Alan Kay's Turing Award Lecture ends with a demo that shows the drive-a-car thing – a fascinating exploration of object oriented programming, a fulfillment of his expression that "everything is an object."
He talks about classes as being horizontal, not hierarchical, all independent of each other – an aspiration perhaps not fully achieved in Smalltalk. There, classes were nested like Russian dolls.
One of his most interesting comments was that "meta is safe if you allow fence after fence after fence." Here he means meta as a higher abstraction.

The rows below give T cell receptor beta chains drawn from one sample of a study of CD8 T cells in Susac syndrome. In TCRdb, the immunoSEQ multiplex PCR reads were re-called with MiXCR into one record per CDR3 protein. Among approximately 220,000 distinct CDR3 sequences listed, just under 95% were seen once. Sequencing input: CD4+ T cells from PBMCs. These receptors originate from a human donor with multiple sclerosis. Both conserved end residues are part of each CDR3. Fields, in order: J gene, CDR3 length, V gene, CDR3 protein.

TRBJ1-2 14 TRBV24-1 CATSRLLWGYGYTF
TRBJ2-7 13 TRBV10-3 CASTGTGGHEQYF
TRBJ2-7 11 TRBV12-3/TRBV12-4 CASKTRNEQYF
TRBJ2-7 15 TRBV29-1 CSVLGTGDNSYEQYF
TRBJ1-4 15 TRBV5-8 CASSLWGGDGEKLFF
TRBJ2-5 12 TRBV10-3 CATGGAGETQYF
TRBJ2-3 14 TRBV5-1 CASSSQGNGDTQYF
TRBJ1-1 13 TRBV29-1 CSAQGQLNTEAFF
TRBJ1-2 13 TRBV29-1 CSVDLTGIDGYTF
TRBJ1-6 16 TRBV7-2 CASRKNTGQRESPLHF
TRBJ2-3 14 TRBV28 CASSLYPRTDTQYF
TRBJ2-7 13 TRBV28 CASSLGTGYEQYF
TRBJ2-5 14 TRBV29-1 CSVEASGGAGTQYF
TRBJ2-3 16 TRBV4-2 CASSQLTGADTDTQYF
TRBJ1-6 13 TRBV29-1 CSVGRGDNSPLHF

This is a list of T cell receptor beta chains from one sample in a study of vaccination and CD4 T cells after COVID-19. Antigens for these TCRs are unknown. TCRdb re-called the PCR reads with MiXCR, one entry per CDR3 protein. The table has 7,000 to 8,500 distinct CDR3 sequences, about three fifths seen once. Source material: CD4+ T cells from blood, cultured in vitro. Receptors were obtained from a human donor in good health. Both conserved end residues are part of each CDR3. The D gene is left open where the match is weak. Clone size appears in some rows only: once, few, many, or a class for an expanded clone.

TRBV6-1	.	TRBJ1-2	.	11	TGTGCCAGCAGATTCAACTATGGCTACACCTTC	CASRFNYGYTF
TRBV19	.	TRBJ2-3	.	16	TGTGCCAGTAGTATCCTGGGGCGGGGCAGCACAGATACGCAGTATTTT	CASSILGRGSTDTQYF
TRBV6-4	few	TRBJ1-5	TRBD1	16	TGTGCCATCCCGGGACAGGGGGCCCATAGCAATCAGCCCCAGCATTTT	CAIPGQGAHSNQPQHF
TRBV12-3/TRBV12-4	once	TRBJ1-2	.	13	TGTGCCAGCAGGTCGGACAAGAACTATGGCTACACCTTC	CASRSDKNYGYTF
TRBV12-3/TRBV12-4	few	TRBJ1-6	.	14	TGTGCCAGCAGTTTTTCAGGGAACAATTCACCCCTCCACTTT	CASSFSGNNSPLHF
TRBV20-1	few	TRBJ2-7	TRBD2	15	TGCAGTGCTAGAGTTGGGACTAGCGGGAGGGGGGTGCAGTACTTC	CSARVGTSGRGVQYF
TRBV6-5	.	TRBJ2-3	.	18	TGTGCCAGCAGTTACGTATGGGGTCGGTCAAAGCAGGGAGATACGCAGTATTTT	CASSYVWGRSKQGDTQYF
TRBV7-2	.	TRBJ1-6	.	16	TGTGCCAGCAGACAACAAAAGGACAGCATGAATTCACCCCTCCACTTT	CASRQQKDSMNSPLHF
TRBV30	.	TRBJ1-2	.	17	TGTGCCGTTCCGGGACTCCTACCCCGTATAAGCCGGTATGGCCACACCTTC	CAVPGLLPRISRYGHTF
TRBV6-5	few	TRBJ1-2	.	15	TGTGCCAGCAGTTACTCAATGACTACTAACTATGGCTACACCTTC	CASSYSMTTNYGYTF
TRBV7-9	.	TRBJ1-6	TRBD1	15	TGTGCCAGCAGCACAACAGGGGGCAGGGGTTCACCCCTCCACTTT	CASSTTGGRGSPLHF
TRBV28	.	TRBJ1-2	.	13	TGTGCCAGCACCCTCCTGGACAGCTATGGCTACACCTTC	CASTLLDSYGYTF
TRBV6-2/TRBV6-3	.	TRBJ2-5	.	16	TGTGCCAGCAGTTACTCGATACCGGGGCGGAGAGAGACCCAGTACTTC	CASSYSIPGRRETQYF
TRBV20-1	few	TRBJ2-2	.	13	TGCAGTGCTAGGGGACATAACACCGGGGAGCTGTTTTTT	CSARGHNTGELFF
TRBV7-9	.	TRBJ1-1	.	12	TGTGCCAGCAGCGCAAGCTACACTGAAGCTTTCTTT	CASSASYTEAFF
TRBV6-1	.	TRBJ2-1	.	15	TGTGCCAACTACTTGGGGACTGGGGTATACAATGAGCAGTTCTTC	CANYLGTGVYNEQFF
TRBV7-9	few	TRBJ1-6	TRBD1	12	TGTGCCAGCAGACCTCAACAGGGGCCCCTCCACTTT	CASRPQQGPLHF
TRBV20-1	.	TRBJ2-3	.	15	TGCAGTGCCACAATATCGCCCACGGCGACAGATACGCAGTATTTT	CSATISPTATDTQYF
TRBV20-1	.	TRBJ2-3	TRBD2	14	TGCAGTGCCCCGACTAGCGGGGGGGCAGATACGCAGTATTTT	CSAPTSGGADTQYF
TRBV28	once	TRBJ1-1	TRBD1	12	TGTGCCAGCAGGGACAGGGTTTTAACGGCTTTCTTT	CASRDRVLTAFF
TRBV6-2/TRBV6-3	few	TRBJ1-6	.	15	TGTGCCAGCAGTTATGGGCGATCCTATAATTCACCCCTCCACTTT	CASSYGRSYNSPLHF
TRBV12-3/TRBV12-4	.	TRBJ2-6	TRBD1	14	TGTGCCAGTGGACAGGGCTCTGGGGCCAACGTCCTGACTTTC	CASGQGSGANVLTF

His idea of a fence is closely aligned with Alexander's concept of boundaries that is found in his 15 Properties:
>**Property 3: Boundaries** In nature, we see many systems with powerful, thick boundaries. The thick boundaries evolve as a result of the need for functional separations and transitions between different systems. They occur essentially because wherever two very different phenomena interact, there is also a ‘zone of interaction’ which is a thing in itself, as important as the things which it separates.
Boundaries are one of the three properties of "wholeness" for each element in his Natural Order – his description of the essential characteristics defining vital, autopoietic systems:
* Strong Center (intention) * Boundaries (responsibility) * The Void (white space - ma)